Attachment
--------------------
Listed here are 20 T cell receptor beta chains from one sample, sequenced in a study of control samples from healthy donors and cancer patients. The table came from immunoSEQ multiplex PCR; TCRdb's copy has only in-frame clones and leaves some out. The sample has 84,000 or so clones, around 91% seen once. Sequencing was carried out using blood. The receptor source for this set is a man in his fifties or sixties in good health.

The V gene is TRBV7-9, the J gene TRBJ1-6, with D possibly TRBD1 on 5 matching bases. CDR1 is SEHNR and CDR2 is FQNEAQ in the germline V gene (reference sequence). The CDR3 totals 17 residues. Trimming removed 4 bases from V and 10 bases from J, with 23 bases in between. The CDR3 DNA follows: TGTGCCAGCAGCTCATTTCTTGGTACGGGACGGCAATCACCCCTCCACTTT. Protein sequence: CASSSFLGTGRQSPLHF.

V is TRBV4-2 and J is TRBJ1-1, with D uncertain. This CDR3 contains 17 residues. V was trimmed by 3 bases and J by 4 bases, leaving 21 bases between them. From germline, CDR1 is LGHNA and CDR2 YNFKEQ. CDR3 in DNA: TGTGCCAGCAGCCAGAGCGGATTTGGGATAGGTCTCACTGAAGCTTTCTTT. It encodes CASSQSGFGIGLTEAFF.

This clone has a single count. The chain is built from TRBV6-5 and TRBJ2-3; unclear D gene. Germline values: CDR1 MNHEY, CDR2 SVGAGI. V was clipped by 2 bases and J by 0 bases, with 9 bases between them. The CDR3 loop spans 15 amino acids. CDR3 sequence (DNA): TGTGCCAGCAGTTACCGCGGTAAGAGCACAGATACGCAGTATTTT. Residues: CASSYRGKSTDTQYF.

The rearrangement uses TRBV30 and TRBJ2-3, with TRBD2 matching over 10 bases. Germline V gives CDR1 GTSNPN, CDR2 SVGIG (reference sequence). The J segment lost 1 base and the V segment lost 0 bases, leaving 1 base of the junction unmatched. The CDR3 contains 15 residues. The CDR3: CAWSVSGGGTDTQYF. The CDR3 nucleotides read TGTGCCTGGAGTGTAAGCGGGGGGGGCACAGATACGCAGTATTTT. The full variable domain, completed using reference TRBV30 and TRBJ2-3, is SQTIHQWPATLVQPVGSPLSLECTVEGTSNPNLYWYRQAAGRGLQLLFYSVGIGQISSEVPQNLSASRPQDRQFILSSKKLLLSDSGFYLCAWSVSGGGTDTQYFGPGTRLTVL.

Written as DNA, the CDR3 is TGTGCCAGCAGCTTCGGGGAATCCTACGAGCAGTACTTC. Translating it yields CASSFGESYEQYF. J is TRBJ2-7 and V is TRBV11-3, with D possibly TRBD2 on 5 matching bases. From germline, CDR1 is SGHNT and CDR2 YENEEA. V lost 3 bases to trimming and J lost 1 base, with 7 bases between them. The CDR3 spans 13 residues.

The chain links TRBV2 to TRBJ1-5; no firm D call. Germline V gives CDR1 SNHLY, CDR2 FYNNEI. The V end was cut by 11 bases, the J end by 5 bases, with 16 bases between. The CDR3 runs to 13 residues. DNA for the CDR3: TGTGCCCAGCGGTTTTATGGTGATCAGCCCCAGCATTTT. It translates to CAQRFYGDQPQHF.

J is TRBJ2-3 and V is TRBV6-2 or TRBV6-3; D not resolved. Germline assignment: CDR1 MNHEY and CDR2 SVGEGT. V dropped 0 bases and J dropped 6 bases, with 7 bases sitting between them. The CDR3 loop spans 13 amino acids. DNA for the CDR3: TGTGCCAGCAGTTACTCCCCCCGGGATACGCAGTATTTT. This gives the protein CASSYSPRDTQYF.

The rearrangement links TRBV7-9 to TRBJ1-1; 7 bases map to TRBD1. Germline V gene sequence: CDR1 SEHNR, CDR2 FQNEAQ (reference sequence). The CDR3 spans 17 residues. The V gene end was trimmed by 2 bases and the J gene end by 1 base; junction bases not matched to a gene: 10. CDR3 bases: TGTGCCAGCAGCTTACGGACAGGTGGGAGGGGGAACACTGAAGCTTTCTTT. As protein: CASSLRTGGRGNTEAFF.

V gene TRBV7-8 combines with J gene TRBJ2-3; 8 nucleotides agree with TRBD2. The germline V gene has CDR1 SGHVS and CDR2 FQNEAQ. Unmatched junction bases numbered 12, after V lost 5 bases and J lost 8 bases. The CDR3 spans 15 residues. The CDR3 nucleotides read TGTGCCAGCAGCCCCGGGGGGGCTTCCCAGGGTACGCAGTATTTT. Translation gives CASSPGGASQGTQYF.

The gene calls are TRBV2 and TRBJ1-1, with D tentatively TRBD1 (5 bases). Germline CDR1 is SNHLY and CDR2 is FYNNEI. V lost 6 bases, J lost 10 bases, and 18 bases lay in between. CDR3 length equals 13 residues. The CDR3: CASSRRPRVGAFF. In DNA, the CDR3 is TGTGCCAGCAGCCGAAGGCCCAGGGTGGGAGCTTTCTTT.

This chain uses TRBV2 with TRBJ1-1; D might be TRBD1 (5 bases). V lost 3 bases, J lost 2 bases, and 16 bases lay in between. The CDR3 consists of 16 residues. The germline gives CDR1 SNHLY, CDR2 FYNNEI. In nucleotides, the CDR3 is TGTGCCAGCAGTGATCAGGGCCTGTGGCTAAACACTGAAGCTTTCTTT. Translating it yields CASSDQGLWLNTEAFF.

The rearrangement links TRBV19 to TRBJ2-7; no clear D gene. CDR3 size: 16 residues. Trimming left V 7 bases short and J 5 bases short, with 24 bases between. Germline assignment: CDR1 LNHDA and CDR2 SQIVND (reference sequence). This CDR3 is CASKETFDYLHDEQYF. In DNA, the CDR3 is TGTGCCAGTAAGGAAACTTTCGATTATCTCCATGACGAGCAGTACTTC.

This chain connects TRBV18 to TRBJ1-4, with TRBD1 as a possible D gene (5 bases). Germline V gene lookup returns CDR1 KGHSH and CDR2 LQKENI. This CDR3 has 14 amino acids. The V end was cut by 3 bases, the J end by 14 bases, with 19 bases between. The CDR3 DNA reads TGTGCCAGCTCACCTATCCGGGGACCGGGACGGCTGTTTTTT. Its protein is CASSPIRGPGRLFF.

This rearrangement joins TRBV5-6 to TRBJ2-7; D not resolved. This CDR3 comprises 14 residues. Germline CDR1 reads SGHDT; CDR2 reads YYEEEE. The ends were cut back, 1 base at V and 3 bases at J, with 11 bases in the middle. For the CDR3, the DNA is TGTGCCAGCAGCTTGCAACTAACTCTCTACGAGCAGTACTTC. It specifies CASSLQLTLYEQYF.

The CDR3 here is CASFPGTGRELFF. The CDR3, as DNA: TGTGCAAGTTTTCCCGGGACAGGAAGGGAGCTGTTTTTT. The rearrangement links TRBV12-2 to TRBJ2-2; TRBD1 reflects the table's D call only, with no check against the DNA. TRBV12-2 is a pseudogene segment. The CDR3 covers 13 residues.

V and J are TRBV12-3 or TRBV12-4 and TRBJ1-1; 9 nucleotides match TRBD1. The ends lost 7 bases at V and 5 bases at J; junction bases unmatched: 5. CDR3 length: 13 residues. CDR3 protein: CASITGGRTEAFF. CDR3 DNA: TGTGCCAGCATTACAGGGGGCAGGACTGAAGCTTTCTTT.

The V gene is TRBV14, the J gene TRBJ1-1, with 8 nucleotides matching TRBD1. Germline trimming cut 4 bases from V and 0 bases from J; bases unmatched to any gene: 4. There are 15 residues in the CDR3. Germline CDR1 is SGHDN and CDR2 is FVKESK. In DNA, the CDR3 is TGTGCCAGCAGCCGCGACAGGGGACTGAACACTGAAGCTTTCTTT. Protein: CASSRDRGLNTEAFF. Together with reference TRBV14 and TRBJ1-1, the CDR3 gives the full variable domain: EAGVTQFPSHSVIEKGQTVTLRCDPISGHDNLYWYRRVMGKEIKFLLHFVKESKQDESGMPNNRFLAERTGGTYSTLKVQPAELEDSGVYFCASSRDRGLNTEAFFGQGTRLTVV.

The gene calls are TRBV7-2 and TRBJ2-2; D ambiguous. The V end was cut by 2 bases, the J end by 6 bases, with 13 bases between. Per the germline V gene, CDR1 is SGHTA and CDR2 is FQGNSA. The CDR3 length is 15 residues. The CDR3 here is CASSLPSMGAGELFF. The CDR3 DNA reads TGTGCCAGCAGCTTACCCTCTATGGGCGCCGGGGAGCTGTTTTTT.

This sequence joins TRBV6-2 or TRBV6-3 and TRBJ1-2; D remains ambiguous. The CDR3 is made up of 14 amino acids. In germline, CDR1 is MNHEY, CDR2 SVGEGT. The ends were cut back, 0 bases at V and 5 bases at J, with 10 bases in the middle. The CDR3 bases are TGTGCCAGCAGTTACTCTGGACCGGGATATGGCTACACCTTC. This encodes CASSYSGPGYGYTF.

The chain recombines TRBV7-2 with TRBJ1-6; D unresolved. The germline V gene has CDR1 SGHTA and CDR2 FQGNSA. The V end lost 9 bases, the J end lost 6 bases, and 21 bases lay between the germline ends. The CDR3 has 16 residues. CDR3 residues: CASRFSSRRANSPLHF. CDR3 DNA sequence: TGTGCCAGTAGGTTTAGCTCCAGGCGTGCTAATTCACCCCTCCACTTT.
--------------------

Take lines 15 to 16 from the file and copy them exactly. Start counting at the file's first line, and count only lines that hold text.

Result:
This rearrangement joins TRBV5-6 to TRBJ2-7; D not resolved. This CDR3 comprises 14 residues. Germline CDR1 reads SGHDT; CDR2 reads YYEEEE. The ends were cut back, 1 base at V and 3 bases at J, with 11 bases in the middle. For the CDR3, the DNA is TGTGCCAGCAGCTTGCAACTAACTCTCTACGAGCAGTACTTC. It specifies CASSLQLTLYEQYF.

The CDR3 here is CASFPGTGRELFF. The CDR3, as DNA: TGTGCAAGTTTTCCCGGGACAGGAAGGGAGCTGTTTTTT. The rearrangement links TRBV12-2 to TRBJ2-2; TRBD1 reflects the table's D call only, with no check against the DNA. TRBV12-2 is a pseudogene segment. The CDR3 covers 13 residues.